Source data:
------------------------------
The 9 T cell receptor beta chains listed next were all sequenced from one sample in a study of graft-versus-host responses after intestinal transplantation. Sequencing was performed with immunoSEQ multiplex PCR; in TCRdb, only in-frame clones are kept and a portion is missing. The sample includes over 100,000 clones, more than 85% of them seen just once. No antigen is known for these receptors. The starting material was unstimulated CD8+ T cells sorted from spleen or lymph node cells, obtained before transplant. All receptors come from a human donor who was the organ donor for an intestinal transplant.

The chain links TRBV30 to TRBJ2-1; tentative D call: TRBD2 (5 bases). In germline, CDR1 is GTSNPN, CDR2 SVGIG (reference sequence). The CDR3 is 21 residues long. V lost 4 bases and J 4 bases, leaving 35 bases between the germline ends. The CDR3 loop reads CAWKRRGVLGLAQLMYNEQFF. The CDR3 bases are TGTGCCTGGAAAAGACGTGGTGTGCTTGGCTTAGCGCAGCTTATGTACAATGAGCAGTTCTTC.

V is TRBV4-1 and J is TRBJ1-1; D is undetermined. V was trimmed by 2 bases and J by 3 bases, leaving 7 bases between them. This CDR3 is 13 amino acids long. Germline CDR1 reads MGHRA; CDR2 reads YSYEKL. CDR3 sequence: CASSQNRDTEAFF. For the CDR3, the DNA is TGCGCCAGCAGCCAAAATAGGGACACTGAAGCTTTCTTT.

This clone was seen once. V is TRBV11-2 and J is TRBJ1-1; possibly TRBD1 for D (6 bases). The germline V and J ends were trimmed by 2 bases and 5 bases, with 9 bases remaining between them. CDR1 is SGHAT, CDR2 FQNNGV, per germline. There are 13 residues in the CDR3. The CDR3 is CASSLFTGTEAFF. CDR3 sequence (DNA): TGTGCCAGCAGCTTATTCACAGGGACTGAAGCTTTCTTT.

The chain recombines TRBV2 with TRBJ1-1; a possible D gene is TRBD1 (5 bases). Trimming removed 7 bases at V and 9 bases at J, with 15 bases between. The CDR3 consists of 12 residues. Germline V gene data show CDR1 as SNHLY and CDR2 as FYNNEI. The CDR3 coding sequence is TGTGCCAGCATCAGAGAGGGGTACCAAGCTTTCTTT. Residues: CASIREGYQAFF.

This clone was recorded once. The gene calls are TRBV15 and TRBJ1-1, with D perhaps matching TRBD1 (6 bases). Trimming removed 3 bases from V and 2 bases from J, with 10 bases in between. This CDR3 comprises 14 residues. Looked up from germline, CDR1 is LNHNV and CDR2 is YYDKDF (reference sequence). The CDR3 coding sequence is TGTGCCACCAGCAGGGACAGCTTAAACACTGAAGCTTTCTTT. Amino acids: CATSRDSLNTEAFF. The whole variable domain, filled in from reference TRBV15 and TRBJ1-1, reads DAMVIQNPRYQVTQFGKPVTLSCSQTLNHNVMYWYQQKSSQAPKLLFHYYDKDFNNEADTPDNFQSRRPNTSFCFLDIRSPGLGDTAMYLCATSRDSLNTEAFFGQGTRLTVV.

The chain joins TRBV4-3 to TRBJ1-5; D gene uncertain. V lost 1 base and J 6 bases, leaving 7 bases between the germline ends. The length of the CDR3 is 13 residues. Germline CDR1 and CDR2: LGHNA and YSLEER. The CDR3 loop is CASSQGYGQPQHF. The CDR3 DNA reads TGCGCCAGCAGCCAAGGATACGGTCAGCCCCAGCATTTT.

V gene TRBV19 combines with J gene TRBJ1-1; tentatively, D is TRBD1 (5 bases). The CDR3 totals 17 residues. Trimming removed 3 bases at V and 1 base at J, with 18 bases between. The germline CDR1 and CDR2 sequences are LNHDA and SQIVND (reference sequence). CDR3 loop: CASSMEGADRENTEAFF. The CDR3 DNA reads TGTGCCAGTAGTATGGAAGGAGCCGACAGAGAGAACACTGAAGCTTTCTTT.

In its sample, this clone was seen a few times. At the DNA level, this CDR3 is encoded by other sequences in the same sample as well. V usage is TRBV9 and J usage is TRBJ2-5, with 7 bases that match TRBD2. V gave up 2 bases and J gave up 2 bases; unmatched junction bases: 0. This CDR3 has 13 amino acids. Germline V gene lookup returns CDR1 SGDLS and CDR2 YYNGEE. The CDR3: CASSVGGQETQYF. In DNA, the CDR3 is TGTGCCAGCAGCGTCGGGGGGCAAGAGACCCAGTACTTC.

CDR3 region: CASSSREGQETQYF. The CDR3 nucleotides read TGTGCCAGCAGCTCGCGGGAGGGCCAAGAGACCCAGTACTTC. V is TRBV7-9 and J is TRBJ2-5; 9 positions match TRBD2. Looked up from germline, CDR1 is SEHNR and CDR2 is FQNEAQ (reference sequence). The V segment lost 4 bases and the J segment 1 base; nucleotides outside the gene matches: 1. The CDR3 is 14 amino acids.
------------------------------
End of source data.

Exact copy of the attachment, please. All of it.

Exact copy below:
The 9 T cell receptor beta chains listed next were all sequenced from one sample in a study of graft-versus-host responses after intestinal transplantation. Sequencing was performed with immunoSEQ multiplex PCR; in TCRdb, only in-frame clones are kept and a portion is missing. The sample includes over 100,000 clones, more than 85% of them seen just once. No antigen is known for these receptors. The starting material was unstimulated CD8+ T cells sorted from spleen or lymph node cells, obtained before transplant. All receptors come from a human donor who was the organ donor for an intestinal transplant.

The chain links TRBV30 to TRBJ2-1; tentative D call: TRBD2 (5 bases). In germline, CDR1 is GTSNPN, CDR2 SVGIG (reference sequence). The CDR3 is 21 residues long. V lost 4 bases and J 4 bases, leaving 35 bases between the germline ends. The CDR3 loop reads CAWKRRGVLGLAQLMYNEQFF. The CDR3 bases are TGTGCCTGGAAAAGACGTGGTGTGCTTGGCTTAGCGCAGCTTATGTACAATGAGCAGTTCTTC.

V is TRBV4-1 and J is TRBJ1-1; D is undetermined. V was trimmed by 2 bases and J by 3 bases, leaving 7 bases between them. This CDR3 is 13 amino acids long. Germline CDR1 reads MGHRA; CDR2 reads YSYEKL. CDR3 sequence: CASSQNRDTEAFF. For the CDR3, the DNA is TGCGCCAGCAGCCAAAATAGGGACACTGAAGCTTTCTTT.

This clone was seen once. V is TRBV11-2 and J is TRBJ1-1; possibly TRBD1 for D (6 bases). The germline V and J ends were trimmed by 2 bases and 5 bases, with 9 bases remaining between them. CDR1 is SGHAT, CDR2 FQNNGV, per germline. There are 13 residues in the CDR3. The CDR3 is CASSLFTGTEAFF. CDR3 sequence (DNA): TGTGCCAGCAGCTTATTCACAGGGACTGAAGCTTTCTTT.

The chain recombines TRBV2 with TRBJ1-1; a possible D gene is TRBD1 (5 bases). Trimming removed 7 bases at V and 9 bases at J, with 15 bases between. The CDR3 consists of 12 residues. Germline V gene data show CDR1 as SNHLY and CDR2 as FYNNEI. The CDR3 coding sequence is TGTGCCAGCATCAGAGAGGGGTACCAAGCTTTCTTT. Residues: CASIREGYQAFF.

This clone was recorded once. The gene calls are TRBV15 and TRBJ1-1, with D perhaps matching TRBD1 (6 bases). Trimming removed 3 bases from V and 2 bases from J, with 10 bases in between. This CDR3 comprises 14 residues. Looked up from germline, CDR1 is LNHNV and CDR2 is YYDKDF (reference sequence). The CDR3 coding sequence is TGTGCCACCAGCAGGGACAGCTTAAACACTGAAGCTTTCTTT. Amino acids: CATSRDSLNTEAFF. The whole variable domain, filled in from reference TRBV15 and TRBJ1-1, reads DAMVIQNPRYQVTQFGKPVTLSCSQTLNHNVMYWYQQKSSQAPKLLFHYYDKDFNNEADTPDNFQSRRPNTSFCFLDIRSPGLGDTAMYLCATSRDSLNTEAFFGQGTRLTVV.

The chain joins TRBV4-3 to TRBJ1-5; D gene uncertain. V lost 1 base and J 6 bases, leaving 7 bases between the germline ends. The length of the CDR3 is 13 residues. Germline CDR1 and CDR2: LGHNA and YSLEER. The CDR3 loop is CASSQGYGQPQHF. The CDR3 DNA reads TGCGCCAGCAGCCAAGGATACGGTCAGCCCCAGCATTTT.

V gene TRBV19 combines with J gene TRBJ1-1; tentatively, D is TRBD1 (5 bases). The CDR3 totals 17 residues. Trimming removed 3 bases at V and 1 base at J, with 18 bases between. The germline CDR1 and CDR2 sequences are LNHDA and SQIVND (reference sequence). CDR3 loop: CASSMEGADRENTEAFF. The CDR3 DNA reads TGTGCCAGTAGTATGGAAGGAGCCGACAGAGAGAACACTGAAGCTTTCTTT.

In its sample, this clone was seen a few times. At the DNA level, this CDR3 is encoded by other sequences in the same sample as well. V usage is TRBV9 and J usage is TRBJ2-5, with 7 bases that match TRBD2. V gave up 2 bases and J gave up 2 bases; unmatched junction bases: 0. This CDR3 has 13 amino acids. Germline V gene lookup returns CDR1 SGDLS and CDR2 YYNGEE. The CDR3: CASSVGGQETQYF. In DNA, the CDR3 is TGTGCCAGCAGCGTCGGGGGGCAAGAGACCCAGTACTTC.

CDR3 region: CASSSREGQETQYF. The CDR3 nucleotides read TGTGCCAGCAGCTCGCGGGAGGGCCAAGAGACCCAGTACTTC. V is TRBV7-9 and J is TRBJ2-5; 9 positions match TRBD2. Looked up from germline, CDR1 is SEHNR and CDR2 is FQNEAQ (reference sequence). The V segment lost 4 bases and the J segment 1 base; nucleotides outside the gene matches: 1. The CDR3 is 14 amino acids.